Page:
In this busy world we tend to enjoy staying up late with our devices and distractions, which make for a very inefficient sleep environment.?Taking care of matters of noise and temperature within the bedroom are very important to the maintenance of proper sleep habits. It is oftentimes the small things that make the difference, like setting a proper bedtime and delaying matters which may cause anxiety to the next day. Remember that the body must be prepared for sleep, in very much the same way that the mind must be geared up to undertake difficult or intensive work.
When you are deeply asleep, your body repairs and recovers from daily wear,?carrying out maintenance on a number of important biological systems. It plays a crucial role in maintaining your body and immune system. Therefore, while the number of hours you are asleep matters,?the quality of sleep you have during those hours may be even more important. Even if you get several hours to sleep but still can?t wake up early in the morning, then it means you?re not getting sufficient quality sleep.
It is normal for women to?experience frustrating moments during pregnancy. Dr Kathy Lee, a professor at the University of California San Francisco, did a comprehensive study on how pregnancy affects sleep. She found out that exhaustion is a common problem that most women experience during the first and third trimesters. The emotional stress that comes about during this stage can make expecting mothers?lie awake all night!
Progesterone, a sleep inducing hormone, rises through the bodies of pregnant women during the first trimester. During?this period they?may need to go to the bathroom several times making it hard for them?to remain asleep. In?this stage, there are a number of?major disturbances that?may?be experienced, but in the second trimester, they?may be able to?sleep pretty well. In fact, some?pregnant women?may even?experience an energy boost. Therefore, pregnancy does influence the number of hours and the quality of your sleep.
Remember that at this stage; expecting moms?are eating and sleeping for two. Therefore, the consequences of insufficient sleep go far beyond just exhaustion. Sleep deprivation can?also lead to irritability,?lack of concentration and could negatively?affect the health of both mother and child. Dr Lee also published the results of her study in the American Journal of Obstetrics and Gynecology that mothers who sleep for less than the recommended six hours are more likely to have a C-Section. Additionally, such mothers are also more likely to have more than 10-hour labor compared to those who have sufficient 8 or more hours of sleep. When pregnant, women?need to go to bed early because they?need extra rest. It is crucial that they?obtain?the same quantity and quality of sleep as when they?were not pregnant.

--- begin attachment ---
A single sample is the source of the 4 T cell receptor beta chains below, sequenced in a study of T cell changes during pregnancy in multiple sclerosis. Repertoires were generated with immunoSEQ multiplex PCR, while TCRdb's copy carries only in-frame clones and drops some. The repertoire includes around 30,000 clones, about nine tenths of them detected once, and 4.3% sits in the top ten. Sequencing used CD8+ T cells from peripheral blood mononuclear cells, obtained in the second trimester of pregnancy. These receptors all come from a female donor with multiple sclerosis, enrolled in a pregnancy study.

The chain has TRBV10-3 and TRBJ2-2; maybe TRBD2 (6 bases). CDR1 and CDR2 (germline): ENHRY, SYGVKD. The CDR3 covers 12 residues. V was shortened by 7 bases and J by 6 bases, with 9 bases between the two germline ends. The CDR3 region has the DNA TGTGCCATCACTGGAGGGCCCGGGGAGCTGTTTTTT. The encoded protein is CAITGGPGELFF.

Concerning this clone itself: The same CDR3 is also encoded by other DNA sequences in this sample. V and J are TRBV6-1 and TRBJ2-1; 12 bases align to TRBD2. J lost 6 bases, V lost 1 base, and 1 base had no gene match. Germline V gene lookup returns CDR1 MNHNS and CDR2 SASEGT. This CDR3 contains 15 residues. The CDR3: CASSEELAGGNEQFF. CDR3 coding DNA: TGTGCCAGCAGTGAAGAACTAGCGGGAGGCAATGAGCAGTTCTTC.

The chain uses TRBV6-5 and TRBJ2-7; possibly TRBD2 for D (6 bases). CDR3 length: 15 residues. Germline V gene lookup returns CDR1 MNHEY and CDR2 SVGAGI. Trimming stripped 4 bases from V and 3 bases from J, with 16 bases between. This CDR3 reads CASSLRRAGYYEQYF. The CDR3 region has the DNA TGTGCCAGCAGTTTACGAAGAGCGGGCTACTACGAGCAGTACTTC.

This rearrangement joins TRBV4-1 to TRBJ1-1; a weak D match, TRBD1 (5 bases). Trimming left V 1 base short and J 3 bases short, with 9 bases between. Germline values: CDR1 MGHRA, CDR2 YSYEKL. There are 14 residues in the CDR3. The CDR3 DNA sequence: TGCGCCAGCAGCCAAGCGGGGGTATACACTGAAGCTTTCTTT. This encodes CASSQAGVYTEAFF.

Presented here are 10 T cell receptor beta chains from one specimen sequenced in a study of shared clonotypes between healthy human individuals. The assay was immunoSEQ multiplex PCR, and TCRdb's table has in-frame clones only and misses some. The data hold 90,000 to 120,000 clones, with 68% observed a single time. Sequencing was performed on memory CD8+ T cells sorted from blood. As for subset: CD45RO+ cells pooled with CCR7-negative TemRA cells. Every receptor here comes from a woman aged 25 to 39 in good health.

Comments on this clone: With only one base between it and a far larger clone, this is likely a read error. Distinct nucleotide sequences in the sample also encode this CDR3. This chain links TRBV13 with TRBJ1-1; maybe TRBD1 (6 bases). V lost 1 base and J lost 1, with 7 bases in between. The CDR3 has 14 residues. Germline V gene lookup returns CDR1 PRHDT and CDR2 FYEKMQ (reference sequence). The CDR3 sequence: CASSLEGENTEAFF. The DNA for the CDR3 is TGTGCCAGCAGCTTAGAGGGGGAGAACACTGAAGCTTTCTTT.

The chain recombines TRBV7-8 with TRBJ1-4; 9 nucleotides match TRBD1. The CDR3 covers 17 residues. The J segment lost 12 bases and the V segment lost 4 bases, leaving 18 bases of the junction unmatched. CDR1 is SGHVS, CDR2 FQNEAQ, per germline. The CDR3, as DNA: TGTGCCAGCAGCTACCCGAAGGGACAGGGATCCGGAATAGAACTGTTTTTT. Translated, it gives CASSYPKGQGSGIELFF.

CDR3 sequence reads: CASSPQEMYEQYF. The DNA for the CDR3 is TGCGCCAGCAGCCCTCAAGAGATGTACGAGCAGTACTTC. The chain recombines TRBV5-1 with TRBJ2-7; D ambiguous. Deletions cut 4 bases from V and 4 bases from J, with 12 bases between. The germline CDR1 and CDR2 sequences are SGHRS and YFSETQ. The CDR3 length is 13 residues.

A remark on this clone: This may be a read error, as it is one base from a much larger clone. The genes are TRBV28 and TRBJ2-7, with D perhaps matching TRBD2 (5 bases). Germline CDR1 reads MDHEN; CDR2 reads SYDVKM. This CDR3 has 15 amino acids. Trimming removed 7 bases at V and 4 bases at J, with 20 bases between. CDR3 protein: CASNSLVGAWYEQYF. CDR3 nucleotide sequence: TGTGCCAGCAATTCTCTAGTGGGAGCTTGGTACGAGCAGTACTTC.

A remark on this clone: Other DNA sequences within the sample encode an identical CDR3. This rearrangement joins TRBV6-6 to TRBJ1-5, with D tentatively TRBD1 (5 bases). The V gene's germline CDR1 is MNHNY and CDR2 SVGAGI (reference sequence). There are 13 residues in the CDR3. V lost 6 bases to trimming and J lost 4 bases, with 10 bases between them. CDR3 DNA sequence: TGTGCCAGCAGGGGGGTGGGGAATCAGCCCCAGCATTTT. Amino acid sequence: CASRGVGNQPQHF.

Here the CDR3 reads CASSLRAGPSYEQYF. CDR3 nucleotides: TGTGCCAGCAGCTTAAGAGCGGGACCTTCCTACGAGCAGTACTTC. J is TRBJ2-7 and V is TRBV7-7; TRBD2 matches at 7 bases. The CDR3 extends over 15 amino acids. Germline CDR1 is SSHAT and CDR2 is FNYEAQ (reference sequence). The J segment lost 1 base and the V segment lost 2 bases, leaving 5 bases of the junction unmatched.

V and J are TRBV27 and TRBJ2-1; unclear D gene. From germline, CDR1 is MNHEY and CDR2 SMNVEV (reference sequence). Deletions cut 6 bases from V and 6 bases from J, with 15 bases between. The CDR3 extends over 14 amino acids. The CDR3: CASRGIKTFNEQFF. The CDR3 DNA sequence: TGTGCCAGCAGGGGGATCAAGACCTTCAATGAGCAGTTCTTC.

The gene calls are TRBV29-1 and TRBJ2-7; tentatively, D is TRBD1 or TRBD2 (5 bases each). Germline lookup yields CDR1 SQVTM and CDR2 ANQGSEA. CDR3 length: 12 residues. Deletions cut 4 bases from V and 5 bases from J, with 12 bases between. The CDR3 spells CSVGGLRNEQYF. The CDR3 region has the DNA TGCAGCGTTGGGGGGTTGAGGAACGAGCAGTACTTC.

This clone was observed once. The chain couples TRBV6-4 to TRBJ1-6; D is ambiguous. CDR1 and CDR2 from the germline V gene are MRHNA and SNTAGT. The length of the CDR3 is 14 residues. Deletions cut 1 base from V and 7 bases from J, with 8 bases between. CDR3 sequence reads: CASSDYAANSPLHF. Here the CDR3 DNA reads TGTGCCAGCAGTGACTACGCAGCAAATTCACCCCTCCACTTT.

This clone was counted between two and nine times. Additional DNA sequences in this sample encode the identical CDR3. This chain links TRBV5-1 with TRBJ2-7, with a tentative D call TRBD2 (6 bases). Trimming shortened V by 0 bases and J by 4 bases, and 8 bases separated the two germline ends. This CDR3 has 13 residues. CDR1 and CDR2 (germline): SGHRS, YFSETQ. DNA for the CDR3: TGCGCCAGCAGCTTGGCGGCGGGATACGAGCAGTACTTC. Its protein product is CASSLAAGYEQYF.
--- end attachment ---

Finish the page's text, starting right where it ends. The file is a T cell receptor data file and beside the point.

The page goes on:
Many people take for granted that important processes?happen during sleep. It definitely is a necessity that determines how healthy and active you will be during the day. Like everything else in life, take the time to do it well! You will reap the benefits in terms of good health and well-being, and an increased capacity to pursue your goals and dreams. Let your sleep work for you!
Do you have concerns about the amount and quality of the sleep you are getting each night? Drop me a line below and I’d be happy to offer some guidance.
Sleep well till next time!
Thank God I found this! This is a very helpful article. I had always trouble sleeping at night. And because of this, I end up sleeping late and have less energy in the morning. While I was studying for my psychology class, it talked about the importance of sleep in mental and physical health. It also talked about sleep cycles. Of course, that was a win for me because some solutions that I needed to fix this problem was there. But sometimes, you need another opinion to reinforce the information. I appreciate it for also providing info about sleep debt and the average number of hours of sleep I need to get for my age.
Hey Dredd, be sure to take this seriously! You’re pretty young, and sometimes it’s easy for adolescents to adopt a “no sleep” policy. Take it from me, I used to be called ‘vampire’. All the best in your studies, and I hope you continue to strive to get the quality of sleep your deserve. Take care!
Great post, I never knew that sleep debt existed, but I think I paid the cost of it many times over, including nearly dying as I used to work to the wee hours of the morning have a few hours sleep then start all over again, in the end I got very sick with Leukaemia (AML) not saying that sleep deprivation was the cause, but I think a combination of stress and no sleep, may have played it’s part… Very interesting thanks for sharing!
Thanks Adam, I’m happy that you found it informative! It is true that lack of sleep can really bring your body down, and one of the processes it affects is immunity. I do believe that this may have played a part in your illness, but I am happy that you survived to tell the tale! May you have many more years enjoying what you love to do (and don’t forget to get some sleep while you’re at it!).